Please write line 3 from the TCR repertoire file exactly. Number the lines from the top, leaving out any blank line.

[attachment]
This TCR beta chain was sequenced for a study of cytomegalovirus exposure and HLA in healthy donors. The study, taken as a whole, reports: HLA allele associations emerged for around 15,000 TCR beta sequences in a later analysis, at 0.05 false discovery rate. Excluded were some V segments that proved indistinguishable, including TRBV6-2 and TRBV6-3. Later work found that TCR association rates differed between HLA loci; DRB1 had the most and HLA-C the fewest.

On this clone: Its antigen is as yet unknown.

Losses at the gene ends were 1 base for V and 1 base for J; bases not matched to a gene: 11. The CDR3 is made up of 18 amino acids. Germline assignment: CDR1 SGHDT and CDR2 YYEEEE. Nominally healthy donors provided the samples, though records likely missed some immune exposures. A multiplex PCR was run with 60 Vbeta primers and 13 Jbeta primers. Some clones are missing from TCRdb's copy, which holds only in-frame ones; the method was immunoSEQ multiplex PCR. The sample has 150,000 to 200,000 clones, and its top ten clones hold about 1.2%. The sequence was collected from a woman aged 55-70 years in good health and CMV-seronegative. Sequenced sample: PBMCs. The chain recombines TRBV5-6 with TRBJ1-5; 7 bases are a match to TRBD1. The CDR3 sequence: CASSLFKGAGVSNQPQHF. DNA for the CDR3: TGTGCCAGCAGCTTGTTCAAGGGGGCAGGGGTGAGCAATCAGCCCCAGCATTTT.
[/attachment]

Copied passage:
Losses at the gene ends were 1 base for V and 1 base for J; bases not matched to a gene: 11. The CDR3 is made up of 18 amino acids. Germline assignment: CDR1 SGHDT and CDR2 YYEEEE. Nominally healthy donors provided the samples, though records likely missed some immune exposures. A multiplex PCR was run with 60 Vbeta primers and 13 Jbeta primers. Some clones are missing from TCRdb's copy, which holds only in-frame ones; the method was immunoSEQ multiplex PCR. The sample has 150,000 to 200,000 clones, and its top ten clones hold about 1.2%. The sequence was collected from a woman aged 55-70 years in good health and CMV-seronegative. Sequenced sample: PBMCs. The chain recombines TRBV5-6 with TRBJ1-5; 7 bases are a match to TRBD1. The CDR3 sequence: CASSLFKGAGVSNQPQHF. DNA for the CDR3: TGTGCCAGCAGCTTGTTCAAGGGGGCAGGGGTGAGCAATCAGCCCCAGCATTTT.